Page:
Current technological developments in the automotive sector as well as in support of parking traffic and their possible effects on motor insurance were discussed with experts from the respective fields in a panel discussion. What it looks like, for example, when a car actively brakes with technical support in parking or manoeuvring situations, was demonstrated live to the audience on site. A BMW was first driven towards a bollard serving as a test object, then towards a "soft vehicle target" in order to demonstrate the automatic, independent braking of the vehicle. These scenarios also served to illustrate the new test standard for actively braking parking and manoeuvring systems, which the AZT developed together with international partners and which was presented to the public for the first time at the “Allianz Autotag”. 

    Further details on the test standard, the recommendations of Allianz derived from it and the most important positions of Allianz on the subject of "Parking 4.0" are summarized in a press release.


    Pictures and Videos

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    Summary report on the 6th Allianz Autotag

    Panel discussion on the future of parking with representatives from the automotive, mobility and insurance industries

    Panel discussion on the future of parking with representatives from the automotive, mobility and insurance industries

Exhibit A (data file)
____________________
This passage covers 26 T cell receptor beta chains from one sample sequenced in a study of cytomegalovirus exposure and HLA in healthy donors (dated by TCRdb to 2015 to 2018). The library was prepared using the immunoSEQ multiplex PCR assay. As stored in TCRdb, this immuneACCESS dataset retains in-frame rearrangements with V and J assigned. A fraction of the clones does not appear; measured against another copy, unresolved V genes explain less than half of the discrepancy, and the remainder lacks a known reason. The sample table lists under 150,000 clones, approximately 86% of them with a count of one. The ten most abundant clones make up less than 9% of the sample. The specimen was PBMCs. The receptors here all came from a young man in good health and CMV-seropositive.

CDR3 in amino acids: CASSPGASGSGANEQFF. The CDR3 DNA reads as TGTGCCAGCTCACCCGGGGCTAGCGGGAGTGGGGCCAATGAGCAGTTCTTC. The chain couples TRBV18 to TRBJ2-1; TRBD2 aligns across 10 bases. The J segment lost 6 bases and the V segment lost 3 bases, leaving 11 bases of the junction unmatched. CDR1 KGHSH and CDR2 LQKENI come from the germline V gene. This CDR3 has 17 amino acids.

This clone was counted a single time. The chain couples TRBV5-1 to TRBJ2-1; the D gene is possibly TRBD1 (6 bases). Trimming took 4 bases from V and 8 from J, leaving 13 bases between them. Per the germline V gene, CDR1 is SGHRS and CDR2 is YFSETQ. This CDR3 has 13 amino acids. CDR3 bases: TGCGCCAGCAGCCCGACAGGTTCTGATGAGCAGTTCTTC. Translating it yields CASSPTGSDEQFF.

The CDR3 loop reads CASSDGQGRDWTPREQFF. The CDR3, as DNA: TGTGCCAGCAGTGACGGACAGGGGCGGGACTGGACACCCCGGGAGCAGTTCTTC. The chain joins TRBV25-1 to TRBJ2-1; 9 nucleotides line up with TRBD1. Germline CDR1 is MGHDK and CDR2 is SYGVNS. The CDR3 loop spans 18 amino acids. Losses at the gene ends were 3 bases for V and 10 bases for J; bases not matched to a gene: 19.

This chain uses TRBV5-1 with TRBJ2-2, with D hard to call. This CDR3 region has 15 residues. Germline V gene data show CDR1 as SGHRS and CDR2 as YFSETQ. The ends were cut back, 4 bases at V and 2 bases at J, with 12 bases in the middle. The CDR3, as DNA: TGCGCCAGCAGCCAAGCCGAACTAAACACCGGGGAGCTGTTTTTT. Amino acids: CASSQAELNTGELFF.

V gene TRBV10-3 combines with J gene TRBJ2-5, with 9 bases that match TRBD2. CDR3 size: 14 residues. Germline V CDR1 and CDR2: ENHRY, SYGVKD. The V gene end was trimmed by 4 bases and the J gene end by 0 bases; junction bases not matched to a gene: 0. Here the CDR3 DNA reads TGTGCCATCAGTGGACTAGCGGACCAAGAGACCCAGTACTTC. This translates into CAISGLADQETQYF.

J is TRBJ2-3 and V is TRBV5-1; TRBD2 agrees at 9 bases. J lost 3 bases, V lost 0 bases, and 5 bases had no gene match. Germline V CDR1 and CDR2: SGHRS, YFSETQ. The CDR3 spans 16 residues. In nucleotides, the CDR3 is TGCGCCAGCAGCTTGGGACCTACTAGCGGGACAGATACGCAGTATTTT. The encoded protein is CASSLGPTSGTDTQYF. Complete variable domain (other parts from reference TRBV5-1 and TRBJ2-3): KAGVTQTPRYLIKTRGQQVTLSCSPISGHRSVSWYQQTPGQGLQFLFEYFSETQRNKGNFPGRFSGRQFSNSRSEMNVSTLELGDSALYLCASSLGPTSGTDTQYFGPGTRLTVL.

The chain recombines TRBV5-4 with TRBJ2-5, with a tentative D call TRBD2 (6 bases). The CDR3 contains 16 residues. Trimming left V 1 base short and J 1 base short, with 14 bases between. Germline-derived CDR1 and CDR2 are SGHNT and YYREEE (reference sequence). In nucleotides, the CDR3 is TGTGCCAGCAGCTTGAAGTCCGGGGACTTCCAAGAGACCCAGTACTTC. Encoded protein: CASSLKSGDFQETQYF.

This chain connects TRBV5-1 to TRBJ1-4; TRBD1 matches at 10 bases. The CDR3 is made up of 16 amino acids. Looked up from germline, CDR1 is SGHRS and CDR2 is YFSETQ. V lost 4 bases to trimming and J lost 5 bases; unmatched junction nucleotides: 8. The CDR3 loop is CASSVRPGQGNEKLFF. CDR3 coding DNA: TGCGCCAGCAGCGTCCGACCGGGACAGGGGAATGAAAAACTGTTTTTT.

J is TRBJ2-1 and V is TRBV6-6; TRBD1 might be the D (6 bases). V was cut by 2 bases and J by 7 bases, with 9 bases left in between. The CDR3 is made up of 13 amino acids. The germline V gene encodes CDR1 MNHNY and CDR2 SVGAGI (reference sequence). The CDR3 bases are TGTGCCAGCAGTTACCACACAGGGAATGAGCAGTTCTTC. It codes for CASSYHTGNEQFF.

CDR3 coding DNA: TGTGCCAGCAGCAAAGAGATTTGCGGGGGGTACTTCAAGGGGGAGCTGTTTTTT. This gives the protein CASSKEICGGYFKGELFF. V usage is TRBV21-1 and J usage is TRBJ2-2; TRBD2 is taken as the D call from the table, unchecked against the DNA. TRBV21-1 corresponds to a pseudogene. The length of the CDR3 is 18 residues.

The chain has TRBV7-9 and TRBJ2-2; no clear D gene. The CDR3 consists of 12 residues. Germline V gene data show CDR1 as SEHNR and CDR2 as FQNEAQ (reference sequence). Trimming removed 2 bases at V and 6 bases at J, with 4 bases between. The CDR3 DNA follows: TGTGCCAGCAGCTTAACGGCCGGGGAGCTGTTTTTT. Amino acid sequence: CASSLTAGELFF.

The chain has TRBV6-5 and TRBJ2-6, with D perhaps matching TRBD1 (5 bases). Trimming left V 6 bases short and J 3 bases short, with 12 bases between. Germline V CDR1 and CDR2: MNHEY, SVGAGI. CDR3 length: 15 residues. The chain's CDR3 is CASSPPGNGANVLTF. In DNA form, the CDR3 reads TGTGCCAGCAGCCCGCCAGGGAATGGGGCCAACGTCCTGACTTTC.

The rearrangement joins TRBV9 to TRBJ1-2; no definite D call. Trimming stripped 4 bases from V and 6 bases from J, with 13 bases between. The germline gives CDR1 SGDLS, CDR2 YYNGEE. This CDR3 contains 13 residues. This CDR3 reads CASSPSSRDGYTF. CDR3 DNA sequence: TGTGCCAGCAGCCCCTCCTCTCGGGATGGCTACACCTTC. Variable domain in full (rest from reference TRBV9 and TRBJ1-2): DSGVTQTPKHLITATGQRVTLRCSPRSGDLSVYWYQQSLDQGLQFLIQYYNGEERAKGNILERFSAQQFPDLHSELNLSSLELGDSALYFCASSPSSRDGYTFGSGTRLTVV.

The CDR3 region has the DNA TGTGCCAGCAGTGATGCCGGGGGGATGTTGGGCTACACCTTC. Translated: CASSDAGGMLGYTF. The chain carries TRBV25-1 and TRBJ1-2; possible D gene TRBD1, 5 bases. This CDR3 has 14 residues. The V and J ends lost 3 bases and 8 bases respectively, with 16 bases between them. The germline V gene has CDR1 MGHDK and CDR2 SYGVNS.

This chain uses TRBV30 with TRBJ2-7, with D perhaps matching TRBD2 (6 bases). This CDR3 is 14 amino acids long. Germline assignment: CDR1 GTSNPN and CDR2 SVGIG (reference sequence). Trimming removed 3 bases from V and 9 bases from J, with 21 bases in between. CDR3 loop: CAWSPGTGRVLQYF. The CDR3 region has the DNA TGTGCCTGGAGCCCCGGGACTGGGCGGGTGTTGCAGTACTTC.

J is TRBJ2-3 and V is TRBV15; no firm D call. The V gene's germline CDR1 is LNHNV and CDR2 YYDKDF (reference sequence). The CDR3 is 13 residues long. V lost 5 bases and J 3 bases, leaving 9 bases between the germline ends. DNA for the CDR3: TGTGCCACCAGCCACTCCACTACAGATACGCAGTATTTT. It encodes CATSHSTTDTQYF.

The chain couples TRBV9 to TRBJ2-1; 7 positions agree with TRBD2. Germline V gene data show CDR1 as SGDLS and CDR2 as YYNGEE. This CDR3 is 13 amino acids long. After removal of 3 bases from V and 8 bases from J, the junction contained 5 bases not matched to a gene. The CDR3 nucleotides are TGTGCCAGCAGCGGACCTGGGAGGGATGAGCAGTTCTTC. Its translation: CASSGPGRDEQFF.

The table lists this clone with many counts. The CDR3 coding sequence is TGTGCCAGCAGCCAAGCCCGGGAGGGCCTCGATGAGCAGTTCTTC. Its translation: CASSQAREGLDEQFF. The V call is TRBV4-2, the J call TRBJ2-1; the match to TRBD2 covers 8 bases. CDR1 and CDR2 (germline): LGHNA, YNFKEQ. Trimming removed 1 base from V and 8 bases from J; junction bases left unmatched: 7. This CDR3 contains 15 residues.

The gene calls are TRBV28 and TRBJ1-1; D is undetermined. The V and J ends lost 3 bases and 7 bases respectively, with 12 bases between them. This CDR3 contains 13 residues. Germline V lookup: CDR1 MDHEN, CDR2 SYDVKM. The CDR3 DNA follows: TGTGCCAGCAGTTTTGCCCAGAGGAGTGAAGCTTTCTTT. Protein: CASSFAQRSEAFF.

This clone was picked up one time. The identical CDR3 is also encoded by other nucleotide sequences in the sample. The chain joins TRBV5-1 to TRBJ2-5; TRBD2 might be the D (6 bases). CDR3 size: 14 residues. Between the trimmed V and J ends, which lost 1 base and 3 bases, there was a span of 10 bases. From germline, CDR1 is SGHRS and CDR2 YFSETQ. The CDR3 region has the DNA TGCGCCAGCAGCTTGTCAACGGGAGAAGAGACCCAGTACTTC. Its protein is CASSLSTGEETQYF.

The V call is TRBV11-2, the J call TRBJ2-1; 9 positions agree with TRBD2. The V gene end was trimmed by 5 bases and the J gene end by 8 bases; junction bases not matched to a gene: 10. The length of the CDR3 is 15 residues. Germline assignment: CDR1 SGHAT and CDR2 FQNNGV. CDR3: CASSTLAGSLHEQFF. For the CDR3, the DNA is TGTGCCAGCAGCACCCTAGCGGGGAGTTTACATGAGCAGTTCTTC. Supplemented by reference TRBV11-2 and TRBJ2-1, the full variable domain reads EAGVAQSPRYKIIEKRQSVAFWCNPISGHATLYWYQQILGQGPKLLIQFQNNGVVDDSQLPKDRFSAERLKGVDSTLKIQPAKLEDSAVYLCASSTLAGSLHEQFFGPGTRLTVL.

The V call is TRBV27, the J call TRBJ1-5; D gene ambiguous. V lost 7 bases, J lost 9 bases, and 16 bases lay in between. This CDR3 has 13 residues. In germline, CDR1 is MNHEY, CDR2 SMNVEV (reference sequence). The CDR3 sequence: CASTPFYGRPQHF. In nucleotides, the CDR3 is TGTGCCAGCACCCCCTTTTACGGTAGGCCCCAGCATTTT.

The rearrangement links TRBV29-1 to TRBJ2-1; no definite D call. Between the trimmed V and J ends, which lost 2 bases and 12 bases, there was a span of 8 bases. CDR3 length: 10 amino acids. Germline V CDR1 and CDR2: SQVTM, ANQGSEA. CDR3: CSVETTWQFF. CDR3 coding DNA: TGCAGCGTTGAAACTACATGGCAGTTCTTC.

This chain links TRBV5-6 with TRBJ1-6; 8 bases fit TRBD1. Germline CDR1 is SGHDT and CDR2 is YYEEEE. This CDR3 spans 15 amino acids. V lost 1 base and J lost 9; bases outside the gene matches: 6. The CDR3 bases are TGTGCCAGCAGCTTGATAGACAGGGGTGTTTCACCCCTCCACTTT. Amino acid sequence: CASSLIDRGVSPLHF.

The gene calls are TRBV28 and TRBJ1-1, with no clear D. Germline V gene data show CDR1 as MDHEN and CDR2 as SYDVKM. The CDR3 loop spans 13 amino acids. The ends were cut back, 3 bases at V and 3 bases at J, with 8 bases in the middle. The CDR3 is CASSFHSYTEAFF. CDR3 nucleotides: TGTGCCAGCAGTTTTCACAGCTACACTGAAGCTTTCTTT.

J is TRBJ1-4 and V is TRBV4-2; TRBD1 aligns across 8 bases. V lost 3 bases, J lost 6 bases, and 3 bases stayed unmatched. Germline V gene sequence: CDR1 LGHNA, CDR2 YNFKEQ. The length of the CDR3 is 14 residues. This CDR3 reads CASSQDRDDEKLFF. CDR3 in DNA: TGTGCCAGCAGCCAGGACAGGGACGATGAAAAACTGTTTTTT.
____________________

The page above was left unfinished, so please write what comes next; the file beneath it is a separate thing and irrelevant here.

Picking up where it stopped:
Dr. Christoph Lauterwasser, Managing Director of the AZT, explains the new test standard for actively braking parking and manoeuvring protection systems to journalists

    Dr. Christoph Lauterwasser, Managing Director of the AZT, explains the new test standard for actively braking parking and manoeuvring protection systems to journalists

    “Soft Vehicle Target" as test object in the context of the new test standard

    “Soft Vehicle Target" as test object in the context of the new test standard

    Reverse AEB - test with bollard as test object

    Reverse AEB - test with bollard as test object


  • Theft is a relevant topic for auto insurance and leads to high average claims amounts. This results significantly increased claims costs for a large number of vehicle models. 

    For this reason AZT has, amongst other things, been working on vehicle theft prevention for several decades. A significant result in this regard was the introduction of a legal requirement for electronic immobilizers in newly registered vehicles from 1998, which was based on the standards and requirements developed by experts at AZT.